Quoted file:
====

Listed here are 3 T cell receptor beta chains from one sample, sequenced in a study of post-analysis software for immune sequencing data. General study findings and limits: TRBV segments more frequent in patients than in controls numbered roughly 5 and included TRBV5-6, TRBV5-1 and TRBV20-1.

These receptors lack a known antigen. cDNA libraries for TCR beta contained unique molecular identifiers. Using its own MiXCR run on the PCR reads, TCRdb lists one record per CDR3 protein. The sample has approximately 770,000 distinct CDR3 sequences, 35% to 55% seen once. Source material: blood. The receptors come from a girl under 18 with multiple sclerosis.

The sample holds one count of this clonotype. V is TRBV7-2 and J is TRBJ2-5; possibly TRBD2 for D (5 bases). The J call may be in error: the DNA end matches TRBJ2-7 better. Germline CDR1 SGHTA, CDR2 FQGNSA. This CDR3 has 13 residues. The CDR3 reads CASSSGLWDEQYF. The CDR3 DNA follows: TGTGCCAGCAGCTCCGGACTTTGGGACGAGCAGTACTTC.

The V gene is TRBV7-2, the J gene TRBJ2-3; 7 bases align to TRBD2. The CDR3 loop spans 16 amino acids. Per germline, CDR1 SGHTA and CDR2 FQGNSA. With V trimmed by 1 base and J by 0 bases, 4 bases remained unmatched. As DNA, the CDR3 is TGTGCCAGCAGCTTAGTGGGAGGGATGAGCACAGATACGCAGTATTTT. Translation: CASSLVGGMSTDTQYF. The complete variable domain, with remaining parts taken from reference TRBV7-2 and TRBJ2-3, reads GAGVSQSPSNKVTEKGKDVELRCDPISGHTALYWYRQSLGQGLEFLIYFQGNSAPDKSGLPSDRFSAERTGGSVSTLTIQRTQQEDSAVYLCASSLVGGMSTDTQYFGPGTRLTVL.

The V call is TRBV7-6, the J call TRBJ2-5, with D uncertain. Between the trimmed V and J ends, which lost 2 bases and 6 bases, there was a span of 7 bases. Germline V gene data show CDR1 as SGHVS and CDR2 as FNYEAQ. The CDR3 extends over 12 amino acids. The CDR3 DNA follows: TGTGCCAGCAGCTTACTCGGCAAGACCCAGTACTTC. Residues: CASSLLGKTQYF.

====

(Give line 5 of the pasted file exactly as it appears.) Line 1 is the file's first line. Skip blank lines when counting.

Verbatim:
The V call is TRBV7-6, the J call TRBJ2-5, with D uncertain. Between the trimmed V and J ends, which lost 2 bases and 6 bases, there was a span of 7 bases. Germline V gene data show CDR1 as SGHVS and CDR2 as FNYEAQ. The CDR3 extends over 12 amino acids. The CDR3 DNA follows: TGTGCCAGCAGCTTACTCGGCAAGACCCAGTACTTC. Residues: CASSLLGKTQYF.